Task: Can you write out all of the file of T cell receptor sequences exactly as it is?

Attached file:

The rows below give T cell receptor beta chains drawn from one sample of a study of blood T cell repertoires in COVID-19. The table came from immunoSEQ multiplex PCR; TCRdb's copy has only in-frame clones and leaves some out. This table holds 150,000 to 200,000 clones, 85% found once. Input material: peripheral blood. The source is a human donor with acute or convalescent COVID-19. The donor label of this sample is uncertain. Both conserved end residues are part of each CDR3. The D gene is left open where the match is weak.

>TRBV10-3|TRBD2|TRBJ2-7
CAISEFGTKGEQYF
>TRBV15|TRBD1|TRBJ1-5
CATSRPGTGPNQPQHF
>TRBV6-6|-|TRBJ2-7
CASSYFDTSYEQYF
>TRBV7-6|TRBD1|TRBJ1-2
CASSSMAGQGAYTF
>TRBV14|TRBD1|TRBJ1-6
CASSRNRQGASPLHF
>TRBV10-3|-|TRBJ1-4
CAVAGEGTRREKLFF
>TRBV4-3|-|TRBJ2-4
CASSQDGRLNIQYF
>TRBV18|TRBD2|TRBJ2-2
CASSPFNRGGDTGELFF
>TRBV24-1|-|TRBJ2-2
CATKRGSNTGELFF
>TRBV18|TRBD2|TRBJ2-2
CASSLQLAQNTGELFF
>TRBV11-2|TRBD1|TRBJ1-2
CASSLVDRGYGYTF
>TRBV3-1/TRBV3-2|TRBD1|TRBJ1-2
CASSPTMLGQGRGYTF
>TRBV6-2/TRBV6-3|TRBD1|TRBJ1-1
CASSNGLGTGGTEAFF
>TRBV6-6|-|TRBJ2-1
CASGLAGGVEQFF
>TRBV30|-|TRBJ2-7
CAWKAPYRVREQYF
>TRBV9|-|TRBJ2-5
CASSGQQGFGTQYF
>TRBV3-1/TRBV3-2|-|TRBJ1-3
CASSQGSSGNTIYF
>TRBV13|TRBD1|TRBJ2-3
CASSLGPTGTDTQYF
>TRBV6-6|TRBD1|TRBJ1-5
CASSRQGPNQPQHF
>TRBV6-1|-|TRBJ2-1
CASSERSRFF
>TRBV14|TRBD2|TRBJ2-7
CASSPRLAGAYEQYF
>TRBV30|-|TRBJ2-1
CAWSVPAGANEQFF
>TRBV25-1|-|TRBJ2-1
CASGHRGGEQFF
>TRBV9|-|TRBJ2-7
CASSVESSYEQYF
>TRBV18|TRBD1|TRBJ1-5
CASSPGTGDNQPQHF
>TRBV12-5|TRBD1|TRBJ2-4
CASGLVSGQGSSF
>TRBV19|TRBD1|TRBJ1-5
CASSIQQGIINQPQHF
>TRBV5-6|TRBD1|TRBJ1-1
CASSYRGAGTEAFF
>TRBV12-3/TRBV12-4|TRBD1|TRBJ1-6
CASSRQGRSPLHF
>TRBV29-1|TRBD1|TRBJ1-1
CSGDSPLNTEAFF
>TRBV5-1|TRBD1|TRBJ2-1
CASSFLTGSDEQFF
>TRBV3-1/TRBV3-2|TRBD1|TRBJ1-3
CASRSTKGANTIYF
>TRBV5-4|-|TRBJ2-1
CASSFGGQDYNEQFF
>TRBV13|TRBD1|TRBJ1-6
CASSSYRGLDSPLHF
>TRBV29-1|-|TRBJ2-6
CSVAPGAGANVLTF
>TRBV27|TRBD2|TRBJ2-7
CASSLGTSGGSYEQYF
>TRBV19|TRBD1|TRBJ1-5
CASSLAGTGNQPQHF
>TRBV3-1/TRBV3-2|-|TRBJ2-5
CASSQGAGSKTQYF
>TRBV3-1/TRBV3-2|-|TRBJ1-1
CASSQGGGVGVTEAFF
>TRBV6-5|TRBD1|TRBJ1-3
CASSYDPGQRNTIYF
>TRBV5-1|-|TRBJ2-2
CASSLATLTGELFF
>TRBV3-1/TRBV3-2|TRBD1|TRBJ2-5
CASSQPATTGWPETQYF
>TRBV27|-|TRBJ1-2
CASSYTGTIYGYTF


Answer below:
The rows below give T cell receptor beta chains drawn from one sample of a study of blood T cell repertoires in COVID-19. The table came from immunoSEQ multiplex PCR; TCRdb's copy has only in-frame clones and leaves some out. This table holds 150,000 to 200,000 clones, 85% found once. Input material: peripheral blood. The source is a human donor with acute or convalescent COVID-19. The donor label of this sample is uncertain. Both conserved end residues are part of each CDR3. The D gene is left open where the match is weak.

>TRBV10-3|TRBD2|TRBJ2-7
CAISEFGTKGEQYF
>TRBV15|TRBD1|TRBJ1-5
CATSRPGTGPNQPQHF
>TRBV6-6|-|TRBJ2-7
CASSYFDTSYEQYF
>TRBV7-6|TRBD1|TRBJ1-2
CASSSMAGQGAYTF
>TRBV14|TRBD1|TRBJ1-6
CASSRNRQGASPLHF
>TRBV10-3|-|TRBJ1-4
CAVAGEGTRREKLFF
>TRBV4-3|-|TRBJ2-4
CASSQDGRLNIQYF
>TRBV18|TRBD2|TRBJ2-2
CASSPFNRGGDTGELFF
>TRBV24-1|-|TRBJ2-2
CATKRGSNTGELFF
>TRBV18|TRBD2|TRBJ2-2
CASSLQLAQNTGELFF
>TRBV11-2|TRBD1|TRBJ1-2
CASSLVDRGYGYTF
>TRBV3-1/TRBV3-2|TRBD1|TRBJ1-2
CASSPTMLGQGRGYTF
>TRBV6-2/TRBV6-3|TRBD1|TRBJ1-1
CASSNGLGTGGTEAFF
>TRBV6-6|-|TRBJ2-1
CASGLAGGVEQFF
>TRBV30|-|TRBJ2-7
CAWKAPYRVREQYF
>TRBV9|-|TRBJ2-5
CASSGQQGFGTQYF
>TRBV3-1/TRBV3-2|-|TRBJ1-3
CASSQGSSGNTIYF
>TRBV13|TRBD1|TRBJ2-3
CASSLGPTGTDTQYF
>TRBV6-6|TRBD1|TRBJ1-5
CASSRQGPNQPQHF
>TRBV6-1|-|TRBJ2-1
CASSERSRFF
>TRBV14|TRBD2|TRBJ2-7
CASSPRLAGAYEQYF
>TRBV30|-|TRBJ2-1
CAWSVPAGANEQFF
>TRBV25-1|-|TRBJ2-1
CASGHRGGEQFF
>TRBV9|-|TRBJ2-7
CASSVESSYEQYF
>TRBV18|TRBD1|TRBJ1-5
CASSPGTGDNQPQHF
>TRBV12-5|TRBD1|TRBJ2-4
CASGLVSGQGSSF
>TRBV19|TRBD1|TRBJ1-5
CASSIQQGIINQPQHF
>TRBV5-6|TRBD1|TRBJ1-1
CASSYRGAGTEAFF
>TRBV12-3/TRBV12-4|TRBD1|TRBJ1-6
CASSRQGRSPLHF
>TRBV29-1|TRBD1|TRBJ1-1
CSGDSPLNTEAFF
>TRBV5-1|TRBD1|TRBJ2-1
CASSFLTGSDEQFF
>TRBV3-1/TRBV3-2|TRBD1|TRBJ1-3
CASRSTKGANTIYF
>TRBV5-4|-|TRBJ2-1
CASSFGGQDYNEQFF
>TRBV13|TRBD1|TRBJ1-6
CASSSYRGLDSPLHF
>TRBV29-1|-|TRBJ2-6
CSVAPGAGANVLTF
>TRBV27|TRBD2|TRBJ2-7
CASSLGTSGGSYEQYF
>TRBV19|TRBD1|TRBJ1-5
CASSLAGTGNQPQHF
>TRBV3-1/TRBV3-2|-|TRBJ2-5
CASSQGAGSKTQYF
>TRBV3-1/TRBV3-2|-|TRBJ1-1
CASSQGGGVGVTEAFF
>TRBV6-5|TRBD1|TRBJ1-3
CASSYDPGQRNTIYF
>TRBV5-1|-|TRBJ2-2
CASSLATLTGELFF
>TRBV3-1/TRBV3-2|TRBD1|TRBJ2-5
CASSQPATTGWPETQYF
>TRBV27|-|TRBJ1-2
CASSYTGTIYGYTF